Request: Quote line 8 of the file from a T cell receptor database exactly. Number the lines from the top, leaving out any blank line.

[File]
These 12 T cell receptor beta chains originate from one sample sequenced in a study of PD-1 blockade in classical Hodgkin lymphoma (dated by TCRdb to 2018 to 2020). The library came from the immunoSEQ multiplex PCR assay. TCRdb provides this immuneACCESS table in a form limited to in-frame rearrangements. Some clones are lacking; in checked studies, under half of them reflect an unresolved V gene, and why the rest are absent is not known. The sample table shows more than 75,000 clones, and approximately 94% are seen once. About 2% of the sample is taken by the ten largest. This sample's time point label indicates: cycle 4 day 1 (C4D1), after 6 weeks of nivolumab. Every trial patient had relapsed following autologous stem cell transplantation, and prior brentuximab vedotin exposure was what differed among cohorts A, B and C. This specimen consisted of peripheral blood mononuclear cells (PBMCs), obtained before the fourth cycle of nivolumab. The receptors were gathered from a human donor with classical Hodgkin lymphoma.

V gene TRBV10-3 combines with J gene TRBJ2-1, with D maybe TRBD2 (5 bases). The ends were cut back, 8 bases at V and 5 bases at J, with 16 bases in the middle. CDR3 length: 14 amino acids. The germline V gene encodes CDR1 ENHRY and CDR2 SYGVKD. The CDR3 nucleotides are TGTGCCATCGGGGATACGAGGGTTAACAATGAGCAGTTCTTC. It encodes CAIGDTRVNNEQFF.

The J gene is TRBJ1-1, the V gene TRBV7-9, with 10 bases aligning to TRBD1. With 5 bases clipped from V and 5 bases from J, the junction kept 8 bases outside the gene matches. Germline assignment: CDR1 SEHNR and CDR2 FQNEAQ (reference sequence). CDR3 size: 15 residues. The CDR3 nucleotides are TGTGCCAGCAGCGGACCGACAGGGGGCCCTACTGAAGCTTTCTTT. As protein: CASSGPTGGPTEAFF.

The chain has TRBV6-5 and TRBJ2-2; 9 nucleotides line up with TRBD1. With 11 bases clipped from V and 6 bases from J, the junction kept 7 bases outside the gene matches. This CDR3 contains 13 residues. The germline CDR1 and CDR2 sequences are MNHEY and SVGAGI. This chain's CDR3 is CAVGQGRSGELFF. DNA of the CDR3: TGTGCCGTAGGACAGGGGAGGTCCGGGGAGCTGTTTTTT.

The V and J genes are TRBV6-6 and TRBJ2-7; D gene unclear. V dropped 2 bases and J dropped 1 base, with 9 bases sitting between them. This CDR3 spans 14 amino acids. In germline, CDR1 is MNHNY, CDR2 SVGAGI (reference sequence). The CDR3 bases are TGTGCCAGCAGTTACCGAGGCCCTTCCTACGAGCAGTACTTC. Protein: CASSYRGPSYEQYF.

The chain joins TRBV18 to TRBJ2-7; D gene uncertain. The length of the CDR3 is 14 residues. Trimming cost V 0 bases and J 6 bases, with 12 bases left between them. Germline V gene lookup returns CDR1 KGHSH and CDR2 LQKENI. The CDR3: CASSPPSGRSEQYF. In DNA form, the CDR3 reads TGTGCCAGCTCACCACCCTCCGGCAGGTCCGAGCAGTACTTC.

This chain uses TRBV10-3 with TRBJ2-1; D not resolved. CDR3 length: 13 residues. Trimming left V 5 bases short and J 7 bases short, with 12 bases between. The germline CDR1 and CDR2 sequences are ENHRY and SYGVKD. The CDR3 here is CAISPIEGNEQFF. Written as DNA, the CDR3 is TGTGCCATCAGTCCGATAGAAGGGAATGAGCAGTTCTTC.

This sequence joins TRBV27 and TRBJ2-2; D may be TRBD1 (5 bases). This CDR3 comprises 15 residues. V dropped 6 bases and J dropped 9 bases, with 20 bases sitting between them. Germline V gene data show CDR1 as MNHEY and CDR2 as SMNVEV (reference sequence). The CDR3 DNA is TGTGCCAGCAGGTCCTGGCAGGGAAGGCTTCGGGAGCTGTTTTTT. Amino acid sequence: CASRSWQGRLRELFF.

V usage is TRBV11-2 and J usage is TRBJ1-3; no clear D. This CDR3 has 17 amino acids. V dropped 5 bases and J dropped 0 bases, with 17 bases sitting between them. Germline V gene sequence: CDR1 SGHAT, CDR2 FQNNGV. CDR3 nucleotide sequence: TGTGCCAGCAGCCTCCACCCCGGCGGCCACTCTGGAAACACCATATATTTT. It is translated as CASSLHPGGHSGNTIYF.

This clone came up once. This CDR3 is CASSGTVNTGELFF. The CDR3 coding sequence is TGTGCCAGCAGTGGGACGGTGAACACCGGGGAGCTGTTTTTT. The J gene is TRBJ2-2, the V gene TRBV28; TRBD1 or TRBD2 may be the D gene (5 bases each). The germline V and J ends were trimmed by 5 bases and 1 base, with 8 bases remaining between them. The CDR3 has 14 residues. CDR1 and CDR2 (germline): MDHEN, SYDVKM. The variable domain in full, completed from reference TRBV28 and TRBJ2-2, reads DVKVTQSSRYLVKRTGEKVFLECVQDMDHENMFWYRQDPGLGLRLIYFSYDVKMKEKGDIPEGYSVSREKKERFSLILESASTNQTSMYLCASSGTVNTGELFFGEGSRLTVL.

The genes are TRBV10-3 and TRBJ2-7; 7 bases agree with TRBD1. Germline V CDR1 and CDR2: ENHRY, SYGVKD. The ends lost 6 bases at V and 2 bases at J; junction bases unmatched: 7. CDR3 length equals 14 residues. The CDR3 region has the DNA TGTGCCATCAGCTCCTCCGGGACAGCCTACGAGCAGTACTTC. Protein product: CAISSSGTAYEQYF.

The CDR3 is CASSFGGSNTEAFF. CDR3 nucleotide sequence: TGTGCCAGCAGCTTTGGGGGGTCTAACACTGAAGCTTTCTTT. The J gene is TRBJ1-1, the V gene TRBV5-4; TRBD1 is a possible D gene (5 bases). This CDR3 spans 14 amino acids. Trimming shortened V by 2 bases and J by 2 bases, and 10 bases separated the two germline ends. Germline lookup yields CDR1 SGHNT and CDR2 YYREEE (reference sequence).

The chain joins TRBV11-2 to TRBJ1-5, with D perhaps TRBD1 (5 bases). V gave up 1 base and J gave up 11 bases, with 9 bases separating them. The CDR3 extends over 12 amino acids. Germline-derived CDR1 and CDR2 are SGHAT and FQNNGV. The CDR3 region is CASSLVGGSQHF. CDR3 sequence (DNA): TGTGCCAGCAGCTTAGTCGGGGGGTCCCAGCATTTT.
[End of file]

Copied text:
This sequence joins TRBV27 and TRBJ2-2; D may be TRBD1 (5 bases). This CDR3 comprises 15 residues. V dropped 6 bases and J dropped 9 bases, with 20 bases sitting between them. Germline V gene data show CDR1 as MNHEY and CDR2 as SMNVEV (reference sequence). The CDR3 DNA is TGTGCCAGCAGGTCCTGGCAGGGAAGGCTTCGGGAGCTGTTTTTT. Amino acid sequence: CASRSWQGRLRELFF.